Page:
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My latest invention is for electric powered vehicles. It’s one for you electronics experts. Would it be possible to connect the up and down movement of the suspension to a generating device to charge the battery during travel ?Thus increasing it’s range .

Just a thought ! Tony Wright.

Paul Lousick13/01/2021 01:54:00
1648 forum posts
613 photos

Internal combustion engines in cars also use steam engine principles. Is it a steam engine ? No. Steam is defined as the gasseous form of water when it is heated. Cold steam is water or ice.


It is be possible to harness the energy in the suspension movements and convert to electricity bu using a permanent magnet inside a coil. OK on a bumpy road but not much use cruising on a highway.

My portable 12v Engel refrigerator works on a similar principle and has a compressor that has only one moving part unlike many rotary type compressors. Instead a piston is connected to an electro dynamic device which is powered by the use of magnetic fields. Also more economical to run than one with a rotary type compressor.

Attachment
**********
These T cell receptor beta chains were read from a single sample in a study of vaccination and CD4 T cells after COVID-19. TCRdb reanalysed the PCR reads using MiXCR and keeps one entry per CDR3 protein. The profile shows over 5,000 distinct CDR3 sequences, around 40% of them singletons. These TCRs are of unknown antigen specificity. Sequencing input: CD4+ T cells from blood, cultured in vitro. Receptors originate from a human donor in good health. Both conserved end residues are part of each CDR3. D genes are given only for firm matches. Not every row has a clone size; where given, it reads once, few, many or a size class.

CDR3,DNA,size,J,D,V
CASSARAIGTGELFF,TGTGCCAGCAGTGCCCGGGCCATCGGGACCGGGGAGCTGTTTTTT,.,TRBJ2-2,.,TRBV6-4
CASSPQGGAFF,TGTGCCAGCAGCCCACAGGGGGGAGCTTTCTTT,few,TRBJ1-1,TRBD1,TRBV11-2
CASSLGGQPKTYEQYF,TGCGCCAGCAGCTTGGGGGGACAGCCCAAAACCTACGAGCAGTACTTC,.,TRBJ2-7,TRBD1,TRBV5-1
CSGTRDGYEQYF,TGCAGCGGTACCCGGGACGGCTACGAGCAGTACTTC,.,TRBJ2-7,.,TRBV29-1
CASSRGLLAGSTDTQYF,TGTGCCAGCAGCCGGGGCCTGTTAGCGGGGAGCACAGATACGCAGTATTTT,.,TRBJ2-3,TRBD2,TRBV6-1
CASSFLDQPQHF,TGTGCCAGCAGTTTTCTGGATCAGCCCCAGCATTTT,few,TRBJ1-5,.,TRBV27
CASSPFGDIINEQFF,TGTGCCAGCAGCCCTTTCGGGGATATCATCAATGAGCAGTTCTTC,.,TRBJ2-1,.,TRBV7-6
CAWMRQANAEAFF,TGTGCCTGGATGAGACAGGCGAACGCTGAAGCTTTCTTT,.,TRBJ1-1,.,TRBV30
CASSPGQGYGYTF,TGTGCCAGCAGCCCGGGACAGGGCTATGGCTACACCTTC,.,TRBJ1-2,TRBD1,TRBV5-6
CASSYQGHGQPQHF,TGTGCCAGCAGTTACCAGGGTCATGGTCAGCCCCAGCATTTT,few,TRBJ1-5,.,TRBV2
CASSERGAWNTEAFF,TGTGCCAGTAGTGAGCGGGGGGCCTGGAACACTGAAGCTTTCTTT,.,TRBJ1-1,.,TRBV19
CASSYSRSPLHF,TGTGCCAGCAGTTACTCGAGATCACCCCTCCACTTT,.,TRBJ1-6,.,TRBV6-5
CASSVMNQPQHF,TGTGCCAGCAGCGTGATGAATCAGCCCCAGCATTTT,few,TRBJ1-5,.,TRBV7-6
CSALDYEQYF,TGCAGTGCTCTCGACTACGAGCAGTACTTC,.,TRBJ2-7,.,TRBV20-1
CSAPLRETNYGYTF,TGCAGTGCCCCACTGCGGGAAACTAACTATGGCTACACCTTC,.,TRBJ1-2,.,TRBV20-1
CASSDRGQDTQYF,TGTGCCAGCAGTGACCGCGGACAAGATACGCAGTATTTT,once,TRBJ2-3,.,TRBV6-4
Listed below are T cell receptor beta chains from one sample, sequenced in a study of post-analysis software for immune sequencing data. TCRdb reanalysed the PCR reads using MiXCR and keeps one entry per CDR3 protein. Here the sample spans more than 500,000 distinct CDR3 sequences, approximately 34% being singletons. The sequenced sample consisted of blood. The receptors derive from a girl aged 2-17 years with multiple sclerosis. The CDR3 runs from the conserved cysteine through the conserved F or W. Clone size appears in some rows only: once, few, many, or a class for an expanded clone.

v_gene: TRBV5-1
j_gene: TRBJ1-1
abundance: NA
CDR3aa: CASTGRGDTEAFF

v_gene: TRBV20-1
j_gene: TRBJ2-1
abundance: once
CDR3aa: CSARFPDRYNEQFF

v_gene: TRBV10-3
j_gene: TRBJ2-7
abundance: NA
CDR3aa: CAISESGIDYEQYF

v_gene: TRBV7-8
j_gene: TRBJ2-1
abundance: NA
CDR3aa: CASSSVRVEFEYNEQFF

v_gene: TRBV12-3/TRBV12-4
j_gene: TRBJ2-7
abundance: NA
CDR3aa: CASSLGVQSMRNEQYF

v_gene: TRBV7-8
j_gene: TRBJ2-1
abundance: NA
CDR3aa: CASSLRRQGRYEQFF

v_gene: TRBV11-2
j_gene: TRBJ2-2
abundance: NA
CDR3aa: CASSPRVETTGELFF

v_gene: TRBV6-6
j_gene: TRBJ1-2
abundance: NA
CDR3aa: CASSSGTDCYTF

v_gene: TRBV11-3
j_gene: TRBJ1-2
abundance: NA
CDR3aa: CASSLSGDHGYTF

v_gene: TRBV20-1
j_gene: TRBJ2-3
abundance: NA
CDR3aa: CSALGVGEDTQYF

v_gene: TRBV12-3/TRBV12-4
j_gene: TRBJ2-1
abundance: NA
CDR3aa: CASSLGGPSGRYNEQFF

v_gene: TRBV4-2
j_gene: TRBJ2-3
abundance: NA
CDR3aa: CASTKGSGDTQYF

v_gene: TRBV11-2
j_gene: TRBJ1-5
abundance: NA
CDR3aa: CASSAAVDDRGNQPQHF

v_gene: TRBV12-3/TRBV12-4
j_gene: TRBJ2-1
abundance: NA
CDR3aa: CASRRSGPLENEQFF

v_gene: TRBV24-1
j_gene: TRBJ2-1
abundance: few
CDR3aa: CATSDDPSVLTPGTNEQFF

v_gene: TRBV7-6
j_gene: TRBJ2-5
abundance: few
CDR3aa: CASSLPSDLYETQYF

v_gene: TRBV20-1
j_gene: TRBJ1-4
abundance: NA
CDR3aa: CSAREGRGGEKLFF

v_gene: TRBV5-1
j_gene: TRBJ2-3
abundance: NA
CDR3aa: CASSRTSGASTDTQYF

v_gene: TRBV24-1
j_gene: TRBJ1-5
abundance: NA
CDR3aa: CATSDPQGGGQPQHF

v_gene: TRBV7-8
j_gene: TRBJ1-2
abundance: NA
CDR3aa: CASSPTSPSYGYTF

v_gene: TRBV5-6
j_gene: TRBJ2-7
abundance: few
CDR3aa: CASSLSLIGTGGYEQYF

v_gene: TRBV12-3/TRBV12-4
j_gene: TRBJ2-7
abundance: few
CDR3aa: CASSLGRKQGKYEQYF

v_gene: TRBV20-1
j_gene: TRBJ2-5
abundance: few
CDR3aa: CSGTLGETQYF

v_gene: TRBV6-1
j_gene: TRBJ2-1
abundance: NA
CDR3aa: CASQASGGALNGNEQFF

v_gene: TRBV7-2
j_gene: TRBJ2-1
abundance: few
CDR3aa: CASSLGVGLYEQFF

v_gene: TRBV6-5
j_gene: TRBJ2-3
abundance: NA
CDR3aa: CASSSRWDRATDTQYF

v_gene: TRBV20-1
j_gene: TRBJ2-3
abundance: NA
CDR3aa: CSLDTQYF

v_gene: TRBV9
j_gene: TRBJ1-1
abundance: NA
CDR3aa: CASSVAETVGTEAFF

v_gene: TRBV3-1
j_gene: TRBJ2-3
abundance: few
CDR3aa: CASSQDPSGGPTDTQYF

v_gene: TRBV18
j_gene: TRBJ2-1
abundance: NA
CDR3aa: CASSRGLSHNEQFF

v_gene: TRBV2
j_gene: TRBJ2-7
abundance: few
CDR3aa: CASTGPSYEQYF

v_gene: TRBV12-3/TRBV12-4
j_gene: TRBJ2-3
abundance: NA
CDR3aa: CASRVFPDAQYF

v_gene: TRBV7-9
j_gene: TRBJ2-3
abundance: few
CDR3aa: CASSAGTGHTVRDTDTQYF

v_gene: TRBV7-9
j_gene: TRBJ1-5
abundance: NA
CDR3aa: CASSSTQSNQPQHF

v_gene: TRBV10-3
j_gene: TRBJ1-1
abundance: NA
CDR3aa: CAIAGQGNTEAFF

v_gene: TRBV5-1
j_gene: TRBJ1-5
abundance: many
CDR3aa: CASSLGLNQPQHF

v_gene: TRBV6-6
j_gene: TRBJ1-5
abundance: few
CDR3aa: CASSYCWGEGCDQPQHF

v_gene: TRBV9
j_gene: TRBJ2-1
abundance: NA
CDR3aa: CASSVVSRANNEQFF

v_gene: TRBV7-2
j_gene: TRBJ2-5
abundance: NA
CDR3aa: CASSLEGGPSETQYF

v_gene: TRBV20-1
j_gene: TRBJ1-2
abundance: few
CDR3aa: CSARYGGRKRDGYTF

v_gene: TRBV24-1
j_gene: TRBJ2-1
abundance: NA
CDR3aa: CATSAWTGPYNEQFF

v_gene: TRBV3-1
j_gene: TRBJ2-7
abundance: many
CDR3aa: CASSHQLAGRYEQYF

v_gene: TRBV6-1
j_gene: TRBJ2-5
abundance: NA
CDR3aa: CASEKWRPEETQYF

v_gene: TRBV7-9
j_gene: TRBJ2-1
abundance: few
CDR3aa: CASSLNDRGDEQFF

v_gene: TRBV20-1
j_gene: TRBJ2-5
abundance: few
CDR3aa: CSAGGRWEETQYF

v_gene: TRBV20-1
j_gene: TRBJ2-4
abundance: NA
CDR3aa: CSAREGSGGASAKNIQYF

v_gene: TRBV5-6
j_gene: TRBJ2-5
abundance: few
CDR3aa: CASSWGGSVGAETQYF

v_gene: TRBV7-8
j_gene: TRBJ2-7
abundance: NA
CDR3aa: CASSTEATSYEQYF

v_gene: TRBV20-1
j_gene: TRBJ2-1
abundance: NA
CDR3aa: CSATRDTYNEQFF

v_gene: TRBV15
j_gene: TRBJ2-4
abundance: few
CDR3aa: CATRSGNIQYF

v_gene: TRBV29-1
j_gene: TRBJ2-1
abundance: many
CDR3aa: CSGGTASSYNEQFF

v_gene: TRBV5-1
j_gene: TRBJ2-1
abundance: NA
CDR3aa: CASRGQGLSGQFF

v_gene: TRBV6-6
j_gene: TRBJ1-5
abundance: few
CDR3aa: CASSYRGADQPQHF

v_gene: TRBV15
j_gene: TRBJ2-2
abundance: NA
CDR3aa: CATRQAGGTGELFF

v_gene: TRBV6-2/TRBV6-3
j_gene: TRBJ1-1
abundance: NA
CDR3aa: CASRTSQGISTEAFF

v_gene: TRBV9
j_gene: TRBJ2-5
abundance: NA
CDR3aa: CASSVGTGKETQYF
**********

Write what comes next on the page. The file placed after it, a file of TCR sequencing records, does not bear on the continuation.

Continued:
Tony Wright 113/01/2021 10:38:31
92 forum posts
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With the state of the roads where I live ,there should be enough excess power to run the national grid 😂

SillyOldDuffer13/01/2021 18:42:07
6681 forum posts
1501 photos
Posted by Paul Lousick on 13/01/2021 01:54:00:

Internal combustion engines in cars also use steam engine principles...


Pedant alert! Steam Engines, Steam Turbines, Petrol, Diesel, Jet Engines, Guns, Rockets Dearman, Stirling, muscles, Refrigerators and Hot Air Balloons all obey exactly the same physical laws. They are all Heat Engines. Understand one of them and the others make sense - they differ only in the details.